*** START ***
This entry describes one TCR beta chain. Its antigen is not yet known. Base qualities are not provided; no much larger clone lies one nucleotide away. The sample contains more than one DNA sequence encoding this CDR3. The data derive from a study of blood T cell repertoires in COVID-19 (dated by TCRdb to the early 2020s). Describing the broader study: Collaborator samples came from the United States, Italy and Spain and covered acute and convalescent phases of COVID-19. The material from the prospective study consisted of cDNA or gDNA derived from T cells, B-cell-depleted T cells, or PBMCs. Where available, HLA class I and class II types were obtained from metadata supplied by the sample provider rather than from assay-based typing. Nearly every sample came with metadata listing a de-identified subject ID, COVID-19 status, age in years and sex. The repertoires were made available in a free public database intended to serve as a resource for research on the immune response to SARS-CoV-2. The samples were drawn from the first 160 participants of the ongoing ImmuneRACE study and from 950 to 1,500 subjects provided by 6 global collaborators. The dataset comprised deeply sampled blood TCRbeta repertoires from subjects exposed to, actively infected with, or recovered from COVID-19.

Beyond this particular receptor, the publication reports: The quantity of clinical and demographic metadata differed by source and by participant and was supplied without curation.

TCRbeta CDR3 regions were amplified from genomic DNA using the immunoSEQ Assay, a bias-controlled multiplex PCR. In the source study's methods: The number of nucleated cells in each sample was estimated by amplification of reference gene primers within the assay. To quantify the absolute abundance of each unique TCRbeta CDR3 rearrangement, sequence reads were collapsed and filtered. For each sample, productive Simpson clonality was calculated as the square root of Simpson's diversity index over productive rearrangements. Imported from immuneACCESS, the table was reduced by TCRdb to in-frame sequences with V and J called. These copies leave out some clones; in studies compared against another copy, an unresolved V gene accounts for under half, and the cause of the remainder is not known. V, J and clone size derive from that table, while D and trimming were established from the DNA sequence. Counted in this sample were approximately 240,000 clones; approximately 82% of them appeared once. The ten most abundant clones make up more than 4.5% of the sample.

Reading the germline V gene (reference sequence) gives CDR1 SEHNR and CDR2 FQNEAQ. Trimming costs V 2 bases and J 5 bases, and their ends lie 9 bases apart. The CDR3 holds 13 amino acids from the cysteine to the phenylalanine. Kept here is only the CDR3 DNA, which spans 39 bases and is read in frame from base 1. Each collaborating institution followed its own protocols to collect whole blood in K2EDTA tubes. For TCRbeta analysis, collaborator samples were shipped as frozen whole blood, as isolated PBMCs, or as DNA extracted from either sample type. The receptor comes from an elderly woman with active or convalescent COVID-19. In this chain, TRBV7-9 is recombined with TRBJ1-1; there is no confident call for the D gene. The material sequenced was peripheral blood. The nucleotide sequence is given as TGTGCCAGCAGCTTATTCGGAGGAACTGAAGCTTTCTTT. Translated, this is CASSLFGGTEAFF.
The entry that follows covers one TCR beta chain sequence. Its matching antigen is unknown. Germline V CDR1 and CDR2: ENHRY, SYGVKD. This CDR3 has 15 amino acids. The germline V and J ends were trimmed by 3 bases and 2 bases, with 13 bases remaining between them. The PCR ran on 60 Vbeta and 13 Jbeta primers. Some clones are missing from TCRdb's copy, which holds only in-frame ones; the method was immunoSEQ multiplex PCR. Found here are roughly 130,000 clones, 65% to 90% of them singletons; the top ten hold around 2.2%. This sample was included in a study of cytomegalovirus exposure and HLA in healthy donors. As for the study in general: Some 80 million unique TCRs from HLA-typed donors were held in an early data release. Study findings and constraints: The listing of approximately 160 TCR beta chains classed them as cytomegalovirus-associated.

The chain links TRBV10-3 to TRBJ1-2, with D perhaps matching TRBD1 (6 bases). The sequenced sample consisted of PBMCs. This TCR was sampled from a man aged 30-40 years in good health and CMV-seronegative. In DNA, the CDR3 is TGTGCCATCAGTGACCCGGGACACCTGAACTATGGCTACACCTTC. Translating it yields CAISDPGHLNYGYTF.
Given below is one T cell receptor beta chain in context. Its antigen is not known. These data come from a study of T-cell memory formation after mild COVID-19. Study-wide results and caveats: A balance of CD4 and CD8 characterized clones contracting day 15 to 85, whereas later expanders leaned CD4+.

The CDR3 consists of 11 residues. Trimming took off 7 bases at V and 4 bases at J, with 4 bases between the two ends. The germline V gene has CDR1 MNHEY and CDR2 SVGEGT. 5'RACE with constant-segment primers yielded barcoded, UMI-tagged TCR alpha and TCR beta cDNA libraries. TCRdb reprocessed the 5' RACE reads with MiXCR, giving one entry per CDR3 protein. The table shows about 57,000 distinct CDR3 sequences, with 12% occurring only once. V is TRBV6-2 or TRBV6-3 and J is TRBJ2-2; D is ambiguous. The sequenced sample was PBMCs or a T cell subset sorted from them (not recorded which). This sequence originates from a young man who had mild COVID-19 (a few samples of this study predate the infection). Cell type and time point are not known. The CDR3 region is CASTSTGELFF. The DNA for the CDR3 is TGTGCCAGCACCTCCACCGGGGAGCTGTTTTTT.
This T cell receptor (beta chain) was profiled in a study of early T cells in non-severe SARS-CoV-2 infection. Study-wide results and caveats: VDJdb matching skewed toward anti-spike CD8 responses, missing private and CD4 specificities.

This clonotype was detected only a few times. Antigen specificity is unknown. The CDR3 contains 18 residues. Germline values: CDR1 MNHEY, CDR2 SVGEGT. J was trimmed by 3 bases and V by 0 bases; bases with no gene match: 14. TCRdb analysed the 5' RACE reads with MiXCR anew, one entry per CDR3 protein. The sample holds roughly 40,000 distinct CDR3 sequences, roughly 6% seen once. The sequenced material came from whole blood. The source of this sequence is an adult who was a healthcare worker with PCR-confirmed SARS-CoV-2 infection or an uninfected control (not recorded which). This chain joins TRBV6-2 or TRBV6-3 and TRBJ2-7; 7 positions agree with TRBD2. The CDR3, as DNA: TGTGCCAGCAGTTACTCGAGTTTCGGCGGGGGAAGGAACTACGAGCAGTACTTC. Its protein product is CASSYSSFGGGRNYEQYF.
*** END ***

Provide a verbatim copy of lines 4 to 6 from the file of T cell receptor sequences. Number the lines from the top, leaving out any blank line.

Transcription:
Reading the germline V gene (reference sequence) gives CDR1 SEHNR and CDR2 FQNEAQ. Trimming costs V 2 bases and J 5 bases, and their ends lie 9 bases apart. The CDR3 holds 13 amino acids from the cysteine to the phenylalanine. Kept here is only the CDR3 DNA, which spans 39 bases and is read in frame from base 1. Each collaborating institution followed its own protocols to collect whole blood in K2EDTA tubes. For TCRbeta analysis, collaborator samples were shipped as frozen whole blood, as isolated PBMCs, or as DNA extracted from either sample type. The receptor comes from an elderly woman with active or convalescent COVID-19. In this chain, TRBV7-9 is recombined with TRBJ1-1; there is no confident call for the D gene. The material sequenced was peripheral blood. The nucleotide sequence is given as TGTGCCAGCAGCTTATTCGGAGGAACTGAAGCTTTCTTT. Translated, this is CASSLFGGTEAFF.
The entry that follows covers one TCR beta chain sequence. Its matching antigen is unknown. Germline V CDR1 and CDR2: ENHRY, SYGVKD. This CDR3 has 15 amino acids. The germline V and J ends were trimmed by 3 bases and 2 bases, with 13 bases remaining between them. The PCR ran on 60 Vbeta and 13 Jbeta primers. Some clones are missing from TCRdb's copy, which holds only in-frame ones; the method was immunoSEQ multiplex PCR. Found here are roughly 130,000 clones, 65% to 90% of them singletons; the top ten hold around 2.2%. This sample was included in a study of cytomegalovirus exposure and HLA in healthy donors. As for the study in general: Some 80 million unique TCRs from HLA-typed donors were held in an early data release. Study findings and constraints: The listing of approximately 160 TCR beta chains classed them as cytomegalovirus-associated.

The chain links TRBV10-3 to TRBJ1-2, with D perhaps matching TRBD1 (6 bases). The sequenced sample consisted of PBMCs. This TCR was sampled from a man aged 30-40 years in good health and CMV-seronegative. In DNA, the CDR3 is TGTGCCATCAGTGACCCGGGACACCTGAACTATGGCTACACCTTC. Translating it yields CAISDPGHLNYGYTF.